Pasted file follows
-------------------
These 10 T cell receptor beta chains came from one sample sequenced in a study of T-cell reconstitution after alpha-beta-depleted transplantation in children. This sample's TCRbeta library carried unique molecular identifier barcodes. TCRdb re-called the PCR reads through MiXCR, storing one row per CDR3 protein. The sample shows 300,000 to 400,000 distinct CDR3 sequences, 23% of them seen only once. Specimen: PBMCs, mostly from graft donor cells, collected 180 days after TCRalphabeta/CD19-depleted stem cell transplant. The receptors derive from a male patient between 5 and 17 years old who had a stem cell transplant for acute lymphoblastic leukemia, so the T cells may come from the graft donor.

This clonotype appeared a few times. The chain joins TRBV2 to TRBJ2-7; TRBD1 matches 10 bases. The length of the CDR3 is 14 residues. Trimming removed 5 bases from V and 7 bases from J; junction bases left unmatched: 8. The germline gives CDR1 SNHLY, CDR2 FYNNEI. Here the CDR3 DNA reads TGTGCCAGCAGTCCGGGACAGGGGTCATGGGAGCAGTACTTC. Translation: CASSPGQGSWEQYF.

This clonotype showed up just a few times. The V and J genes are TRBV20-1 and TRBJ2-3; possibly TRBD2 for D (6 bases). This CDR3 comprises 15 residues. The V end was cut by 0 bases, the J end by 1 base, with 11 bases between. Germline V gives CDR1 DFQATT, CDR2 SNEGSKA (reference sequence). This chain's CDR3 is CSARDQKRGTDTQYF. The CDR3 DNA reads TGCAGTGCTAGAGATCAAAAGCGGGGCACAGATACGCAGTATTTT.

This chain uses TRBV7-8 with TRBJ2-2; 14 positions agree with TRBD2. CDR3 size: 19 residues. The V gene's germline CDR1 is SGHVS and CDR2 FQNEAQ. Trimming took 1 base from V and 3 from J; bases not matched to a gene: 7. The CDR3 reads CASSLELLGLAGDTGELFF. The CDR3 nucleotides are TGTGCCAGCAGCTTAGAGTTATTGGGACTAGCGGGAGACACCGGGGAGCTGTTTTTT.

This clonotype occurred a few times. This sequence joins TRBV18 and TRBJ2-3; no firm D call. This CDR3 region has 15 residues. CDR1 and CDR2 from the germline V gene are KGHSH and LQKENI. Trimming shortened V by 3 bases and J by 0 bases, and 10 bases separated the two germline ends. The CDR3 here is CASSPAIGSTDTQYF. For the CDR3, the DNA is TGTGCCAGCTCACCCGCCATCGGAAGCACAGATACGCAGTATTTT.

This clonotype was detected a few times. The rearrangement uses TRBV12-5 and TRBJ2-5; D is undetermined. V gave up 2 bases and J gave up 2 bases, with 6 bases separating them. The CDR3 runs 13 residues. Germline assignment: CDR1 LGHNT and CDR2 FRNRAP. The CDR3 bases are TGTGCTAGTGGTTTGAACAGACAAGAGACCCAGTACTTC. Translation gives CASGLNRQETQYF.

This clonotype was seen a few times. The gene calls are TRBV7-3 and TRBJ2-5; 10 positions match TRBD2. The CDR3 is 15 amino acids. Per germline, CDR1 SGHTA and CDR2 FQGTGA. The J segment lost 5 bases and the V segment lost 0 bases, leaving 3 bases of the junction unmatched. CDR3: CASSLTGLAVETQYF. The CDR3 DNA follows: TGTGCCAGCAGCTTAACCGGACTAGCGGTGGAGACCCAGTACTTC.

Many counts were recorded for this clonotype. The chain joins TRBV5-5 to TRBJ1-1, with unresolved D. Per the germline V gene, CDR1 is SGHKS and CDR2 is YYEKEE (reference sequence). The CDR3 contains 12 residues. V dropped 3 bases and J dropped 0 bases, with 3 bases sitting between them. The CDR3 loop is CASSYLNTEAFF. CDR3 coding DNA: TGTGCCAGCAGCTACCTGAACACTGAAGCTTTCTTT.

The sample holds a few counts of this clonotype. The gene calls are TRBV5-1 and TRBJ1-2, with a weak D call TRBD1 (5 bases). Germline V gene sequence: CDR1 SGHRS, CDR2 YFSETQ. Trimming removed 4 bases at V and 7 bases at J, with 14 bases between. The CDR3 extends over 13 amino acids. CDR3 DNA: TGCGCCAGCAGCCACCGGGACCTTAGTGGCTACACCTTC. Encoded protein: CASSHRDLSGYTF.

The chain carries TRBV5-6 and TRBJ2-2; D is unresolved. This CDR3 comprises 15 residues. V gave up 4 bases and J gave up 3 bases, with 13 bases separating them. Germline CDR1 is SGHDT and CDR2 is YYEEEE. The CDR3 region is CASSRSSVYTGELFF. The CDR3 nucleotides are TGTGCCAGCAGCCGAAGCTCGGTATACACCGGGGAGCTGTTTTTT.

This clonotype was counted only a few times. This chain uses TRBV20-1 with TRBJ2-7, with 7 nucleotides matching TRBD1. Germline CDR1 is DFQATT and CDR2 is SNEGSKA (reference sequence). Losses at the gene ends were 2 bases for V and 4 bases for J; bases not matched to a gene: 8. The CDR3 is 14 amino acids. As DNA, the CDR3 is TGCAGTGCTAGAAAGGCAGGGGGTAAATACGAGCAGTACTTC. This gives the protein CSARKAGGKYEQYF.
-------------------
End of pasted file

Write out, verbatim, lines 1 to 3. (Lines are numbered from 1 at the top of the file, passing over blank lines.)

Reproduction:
These 10 T cell receptor beta chains came from one sample sequenced in a study of T-cell reconstitution after alpha-beta-depleted transplantation in children. This sample's TCRbeta library carried unique molecular identifier barcodes. TCRdb re-called the PCR reads through MiXCR, storing one row per CDR3 protein. The sample shows 300,000 to 400,000 distinct CDR3 sequences, 23% of them seen only once. Specimen: PBMCs, mostly from graft donor cells, collected 180 days after TCRalphabeta/CD19-depleted stem cell transplant. The receptors derive from a male patient between 5 and 17 years old who had a stem cell transplant for acute lymphoblastic leukemia, so the T cells may come from the graft donor.

This clonotype appeared a few times. The chain joins TRBV2 to TRBJ2-7; TRBD1 matches 10 bases. The length of the CDR3 is 14 residues. Trimming removed 5 bases from V and 7 bases from J; junction bases left unmatched: 8. The germline gives CDR1 SNHLY, CDR2 FYNNEI. Here the CDR3 DNA reads TGTGCCAGCAGTCCGGGACAGGGGTCATGGGAGCAGTACTTC. Translation: CASSPGQGSWEQYF.

This clonotype showed up just a few times. The V and J genes are TRBV20-1 and TRBJ2-3; possibly TRBD2 for D (6 bases). This CDR3 comprises 15 residues. The V end was cut by 0 bases, the J end by 1 base, with 11 bases between. Germline V gives CDR1 DFQATT, CDR2 SNEGSKA (reference sequence). This chain's CDR3 is CSARDQKRGTDTQYF. The CDR3 DNA reads TGCAGTGCTAGAGATCAAAAGCGGGGCACAGATACGCAGTATTTT.